Wetlands public hearing turns into big box discussion
GREENFIELD — Though a Town Council committee’s public hearing was supposed to be about recently proposed changes to the town’s wetlands law this week, it turned into a conversation about the big box development on French King Highway.
Many of the more than 30 people in attendance of the Appointments and Ordinances Committee meeting Wednesday night seemed to want to talk about the Conservation Commission’s rewrite of the town’s wetlands ordinance in the context of that development, instead of how the new law, if passed, would affect the town in general.
Verne Sund of Barton Road said he trusts the commission, which is made up of “wetlands people,” to make the right decisions and write a good wetlands law.
“The town doesn’t want to interfere with people building houses or other things on private property,” he said.
Sund also said that the law has to be flexible enough to allow development so that taxpayers can be relieved of some of the tax burden.
Joseph Graveline, who lives in Northfield and works in Greenfield, said his biggest concern about the commission’s rewrite is that it left a controversial waiver that allows the commission to relax local enhancements to the state wetlands law.
When used, the waiver — which has been a sticking point especially for opponents of the big box development approved for French King Highway — allows some flexibility in the commission’s decision-making in terms of “specifically identified and requested procedures, design specifications, performance standards or other requirements set forth in its regulations ...”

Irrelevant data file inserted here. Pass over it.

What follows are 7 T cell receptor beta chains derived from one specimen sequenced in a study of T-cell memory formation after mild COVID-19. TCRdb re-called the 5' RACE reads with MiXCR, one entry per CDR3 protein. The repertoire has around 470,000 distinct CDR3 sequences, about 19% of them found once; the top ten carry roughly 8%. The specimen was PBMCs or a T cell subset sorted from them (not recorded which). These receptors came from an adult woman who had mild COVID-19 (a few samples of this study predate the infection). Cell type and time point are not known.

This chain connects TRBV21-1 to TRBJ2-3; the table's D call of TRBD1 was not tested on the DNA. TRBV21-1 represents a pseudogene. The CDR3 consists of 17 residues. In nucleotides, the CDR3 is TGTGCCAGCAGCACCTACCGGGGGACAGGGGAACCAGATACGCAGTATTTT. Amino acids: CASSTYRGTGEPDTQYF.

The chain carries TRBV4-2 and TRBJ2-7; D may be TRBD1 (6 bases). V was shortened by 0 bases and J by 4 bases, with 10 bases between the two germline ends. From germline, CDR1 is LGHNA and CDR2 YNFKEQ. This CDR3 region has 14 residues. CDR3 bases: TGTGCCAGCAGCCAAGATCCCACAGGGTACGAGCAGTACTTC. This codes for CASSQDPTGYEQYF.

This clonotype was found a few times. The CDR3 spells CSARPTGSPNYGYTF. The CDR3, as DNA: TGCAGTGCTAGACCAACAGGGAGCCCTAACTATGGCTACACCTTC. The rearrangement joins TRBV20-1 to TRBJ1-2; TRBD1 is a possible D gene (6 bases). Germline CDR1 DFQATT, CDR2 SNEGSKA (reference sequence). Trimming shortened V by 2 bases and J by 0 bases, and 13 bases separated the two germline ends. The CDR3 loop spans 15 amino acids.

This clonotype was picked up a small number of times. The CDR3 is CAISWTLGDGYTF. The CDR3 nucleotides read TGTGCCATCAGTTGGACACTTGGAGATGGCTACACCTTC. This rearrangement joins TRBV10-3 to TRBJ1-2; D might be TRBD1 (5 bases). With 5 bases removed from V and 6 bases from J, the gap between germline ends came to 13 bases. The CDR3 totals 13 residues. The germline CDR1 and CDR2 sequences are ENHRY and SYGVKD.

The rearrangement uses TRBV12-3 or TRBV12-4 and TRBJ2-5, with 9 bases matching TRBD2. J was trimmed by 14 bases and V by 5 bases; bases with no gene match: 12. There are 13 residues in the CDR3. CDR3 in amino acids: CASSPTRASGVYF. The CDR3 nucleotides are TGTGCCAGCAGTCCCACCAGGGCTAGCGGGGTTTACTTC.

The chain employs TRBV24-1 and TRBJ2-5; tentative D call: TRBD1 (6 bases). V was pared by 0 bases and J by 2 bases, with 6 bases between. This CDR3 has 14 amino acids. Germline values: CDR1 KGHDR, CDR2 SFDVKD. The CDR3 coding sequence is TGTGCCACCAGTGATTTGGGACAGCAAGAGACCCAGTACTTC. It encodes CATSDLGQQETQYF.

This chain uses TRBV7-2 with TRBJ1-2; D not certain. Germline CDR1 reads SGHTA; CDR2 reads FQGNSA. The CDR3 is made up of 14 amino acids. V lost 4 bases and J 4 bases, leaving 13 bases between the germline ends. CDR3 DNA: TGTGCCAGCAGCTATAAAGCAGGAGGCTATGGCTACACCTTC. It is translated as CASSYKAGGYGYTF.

The waiver was approved by the council in 2008, in the midst of the commission’s review of the big box project. Opponents at that time felt the waiver was the town’s way of removing obstacles for the developer so that the commission could, and would, approve the project, but that waiver was never used in its decision of the big box project.
Former councilor, and this year’s at-large challenger, Isaac Mass said Wednesday night that he was on the council when it approved the waiver and for him, at least, it was about “overriding public interest.”
Mass said the waiver is supposed to allow work on contaminated sites, like the former Greenfield Tap & Die site on Deerfield and Meridian streets, which otherwise might not be allowed under town wetlands rules.
“We felt it would behoove the town to have the waiver to give the commission flexibility when it comes to environmental cleanups, for instance,” he said.
Mass said although the waiver ended up not having to be used in the building of the new high school, there was a good possibility, because it is so wet there, that it could have been.
“I can think of a lot of other instances where we might need it in the future,” he said.
Mass also reminded people that the waiver allows the commission to waive local rules only, not anything in the state’s Wetlands Protection Act.
Another point of contention for several people at the meeting was the commission’s stance on replication of wetlands. Some said they don’t like the idea of replication because according to statistics, about 80 percent fail.
Commission Chairman Alex Haro said while that is true, the commission decided it would like some leeway in approving replication — the process must be overseen by scientists and can be very costly — because there are projects in which replication would make sense and is sometimes the only option to allow a project, large or small.
Haro said the commission could not go beyond what the state requires for a replication anyway.
Replication was never used in the French King big box project, either. The area now known as Wetland 4 was a restoration, not a replication.